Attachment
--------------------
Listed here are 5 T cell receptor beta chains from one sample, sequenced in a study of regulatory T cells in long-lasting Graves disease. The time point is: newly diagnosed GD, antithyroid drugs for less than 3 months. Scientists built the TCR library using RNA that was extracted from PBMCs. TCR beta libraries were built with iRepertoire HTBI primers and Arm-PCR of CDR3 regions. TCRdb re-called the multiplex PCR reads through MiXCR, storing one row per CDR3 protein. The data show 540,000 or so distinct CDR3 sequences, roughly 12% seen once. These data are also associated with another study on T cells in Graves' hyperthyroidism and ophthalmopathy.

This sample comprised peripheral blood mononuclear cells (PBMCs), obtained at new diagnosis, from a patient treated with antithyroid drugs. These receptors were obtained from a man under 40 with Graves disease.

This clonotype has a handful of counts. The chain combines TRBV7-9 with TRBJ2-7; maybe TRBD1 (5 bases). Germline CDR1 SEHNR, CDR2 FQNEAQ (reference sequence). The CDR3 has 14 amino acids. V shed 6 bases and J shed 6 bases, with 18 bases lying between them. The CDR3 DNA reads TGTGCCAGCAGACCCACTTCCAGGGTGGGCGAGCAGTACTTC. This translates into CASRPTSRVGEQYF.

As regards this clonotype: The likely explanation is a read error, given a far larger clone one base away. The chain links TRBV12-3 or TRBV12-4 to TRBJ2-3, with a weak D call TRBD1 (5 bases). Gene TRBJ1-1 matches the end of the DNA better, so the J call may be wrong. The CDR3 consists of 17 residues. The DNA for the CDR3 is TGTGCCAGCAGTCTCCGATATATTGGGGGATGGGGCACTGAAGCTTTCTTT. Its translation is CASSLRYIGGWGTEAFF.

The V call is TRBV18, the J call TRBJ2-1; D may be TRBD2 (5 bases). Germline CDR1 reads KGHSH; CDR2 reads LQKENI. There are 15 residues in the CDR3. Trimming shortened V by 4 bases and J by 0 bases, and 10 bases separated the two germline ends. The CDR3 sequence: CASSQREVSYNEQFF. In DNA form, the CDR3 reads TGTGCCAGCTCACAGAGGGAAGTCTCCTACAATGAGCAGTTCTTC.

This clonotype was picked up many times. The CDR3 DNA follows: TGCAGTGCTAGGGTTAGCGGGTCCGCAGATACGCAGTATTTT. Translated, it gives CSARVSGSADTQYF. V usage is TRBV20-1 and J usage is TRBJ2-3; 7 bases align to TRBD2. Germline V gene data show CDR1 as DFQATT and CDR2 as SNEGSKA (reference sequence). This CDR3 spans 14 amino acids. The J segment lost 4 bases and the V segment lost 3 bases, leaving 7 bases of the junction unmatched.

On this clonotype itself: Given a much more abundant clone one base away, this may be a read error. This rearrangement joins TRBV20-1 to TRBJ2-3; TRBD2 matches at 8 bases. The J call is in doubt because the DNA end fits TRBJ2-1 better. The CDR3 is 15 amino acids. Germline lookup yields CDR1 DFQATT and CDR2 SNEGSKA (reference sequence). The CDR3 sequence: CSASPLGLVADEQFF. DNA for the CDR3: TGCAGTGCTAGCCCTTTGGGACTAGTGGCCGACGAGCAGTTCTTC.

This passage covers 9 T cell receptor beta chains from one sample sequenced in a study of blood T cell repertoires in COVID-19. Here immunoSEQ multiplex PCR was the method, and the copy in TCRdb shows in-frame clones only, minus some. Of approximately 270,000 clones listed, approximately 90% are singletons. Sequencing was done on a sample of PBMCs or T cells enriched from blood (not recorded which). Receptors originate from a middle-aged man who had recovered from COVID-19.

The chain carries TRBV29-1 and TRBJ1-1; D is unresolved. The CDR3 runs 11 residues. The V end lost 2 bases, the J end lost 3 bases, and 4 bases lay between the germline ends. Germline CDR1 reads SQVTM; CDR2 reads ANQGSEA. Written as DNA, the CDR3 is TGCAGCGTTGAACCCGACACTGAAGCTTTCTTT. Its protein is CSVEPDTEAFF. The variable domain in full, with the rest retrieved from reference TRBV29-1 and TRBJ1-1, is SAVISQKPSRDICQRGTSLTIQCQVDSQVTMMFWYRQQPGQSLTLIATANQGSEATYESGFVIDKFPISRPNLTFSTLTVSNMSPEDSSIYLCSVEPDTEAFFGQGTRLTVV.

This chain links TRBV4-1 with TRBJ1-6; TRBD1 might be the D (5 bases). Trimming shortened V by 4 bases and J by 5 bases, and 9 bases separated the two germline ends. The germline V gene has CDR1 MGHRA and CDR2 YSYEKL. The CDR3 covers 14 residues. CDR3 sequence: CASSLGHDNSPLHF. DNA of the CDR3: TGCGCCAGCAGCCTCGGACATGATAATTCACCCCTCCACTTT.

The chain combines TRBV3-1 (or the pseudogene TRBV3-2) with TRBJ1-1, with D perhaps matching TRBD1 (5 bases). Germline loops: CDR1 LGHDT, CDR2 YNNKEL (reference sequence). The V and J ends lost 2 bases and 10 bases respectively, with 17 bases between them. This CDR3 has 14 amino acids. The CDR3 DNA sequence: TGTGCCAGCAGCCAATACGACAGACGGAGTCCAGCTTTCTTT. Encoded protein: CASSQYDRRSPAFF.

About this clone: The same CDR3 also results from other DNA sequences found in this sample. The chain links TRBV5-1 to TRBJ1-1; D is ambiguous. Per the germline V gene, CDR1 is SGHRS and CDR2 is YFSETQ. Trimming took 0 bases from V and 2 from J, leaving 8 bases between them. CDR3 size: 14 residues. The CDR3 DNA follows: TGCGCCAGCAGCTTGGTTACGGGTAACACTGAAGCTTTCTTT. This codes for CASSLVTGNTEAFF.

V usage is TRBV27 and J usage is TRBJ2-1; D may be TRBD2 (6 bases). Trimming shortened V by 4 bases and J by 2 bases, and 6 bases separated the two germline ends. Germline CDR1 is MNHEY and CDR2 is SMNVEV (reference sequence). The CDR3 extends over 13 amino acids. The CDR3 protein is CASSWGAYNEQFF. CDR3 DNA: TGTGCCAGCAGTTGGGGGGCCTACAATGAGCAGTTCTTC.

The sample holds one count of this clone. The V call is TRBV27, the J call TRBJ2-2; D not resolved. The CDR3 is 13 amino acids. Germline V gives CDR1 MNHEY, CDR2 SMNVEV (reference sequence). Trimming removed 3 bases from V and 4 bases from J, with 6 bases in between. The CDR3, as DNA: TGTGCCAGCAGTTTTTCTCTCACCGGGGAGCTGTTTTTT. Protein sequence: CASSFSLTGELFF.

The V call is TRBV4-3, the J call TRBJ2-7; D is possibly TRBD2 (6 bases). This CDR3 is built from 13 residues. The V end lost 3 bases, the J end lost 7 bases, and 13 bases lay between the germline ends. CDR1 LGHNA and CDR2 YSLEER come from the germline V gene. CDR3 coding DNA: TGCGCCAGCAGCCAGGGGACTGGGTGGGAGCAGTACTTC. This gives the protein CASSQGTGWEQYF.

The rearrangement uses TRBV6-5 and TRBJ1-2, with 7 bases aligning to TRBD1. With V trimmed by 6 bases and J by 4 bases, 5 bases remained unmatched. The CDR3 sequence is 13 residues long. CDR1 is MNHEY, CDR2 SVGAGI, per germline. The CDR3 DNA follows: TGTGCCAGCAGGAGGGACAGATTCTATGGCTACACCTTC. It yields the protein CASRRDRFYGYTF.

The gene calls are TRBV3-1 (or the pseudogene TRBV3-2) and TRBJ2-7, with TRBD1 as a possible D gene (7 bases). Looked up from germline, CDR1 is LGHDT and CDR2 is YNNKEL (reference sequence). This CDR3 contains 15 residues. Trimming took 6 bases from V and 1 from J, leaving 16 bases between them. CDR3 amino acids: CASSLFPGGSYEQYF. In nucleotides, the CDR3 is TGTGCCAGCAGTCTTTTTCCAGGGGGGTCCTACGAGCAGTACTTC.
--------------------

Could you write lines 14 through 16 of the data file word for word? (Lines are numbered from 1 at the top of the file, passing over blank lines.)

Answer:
The sample holds one count of this clone. The V call is TRBV27, the J call TRBJ2-2; D not resolved. The CDR3 is 13 amino acids. Germline V gives CDR1 MNHEY, CDR2 SMNVEV (reference sequence). Trimming removed 3 bases from V and 4 bases from J, with 6 bases in between. The CDR3, as DNA: TGTGCCAGCAGTTTTTCTCTCACCGGGGAGCTGTTTTTT. Protein sequence: CASSFSLTGELFF.

The V call is TRBV4-3, the J call TRBJ2-7; D is possibly TRBD2 (6 bases). This CDR3 is built from 13 residues. The V end lost 3 bases, the J end lost 7 bases, and 13 bases lay between the germline ends. CDR1 LGHNA and CDR2 YSLEER come from the germline V gene. CDR3 coding DNA: TGCGCCAGCAGCCAGGGGACTGGGTGGGAGCAGTACTTC. This gives the protein CASSQGTGWEQYF.

The rearrangement uses TRBV6-5 and TRBJ1-2, with 7 bases aligning to TRBD1. With V trimmed by 6 bases and J by 4 bases, 5 bases remained unmatched. The CDR3 sequence is 13 residues long. CDR1 is MNHEY, CDR2 SVGAGI, per germline. The CDR3 DNA follows: TGTGCCAGCAGGAGGGACAGATTCTATGGCTACACCTTC. It yields the protein CASRRDRFYGYTF.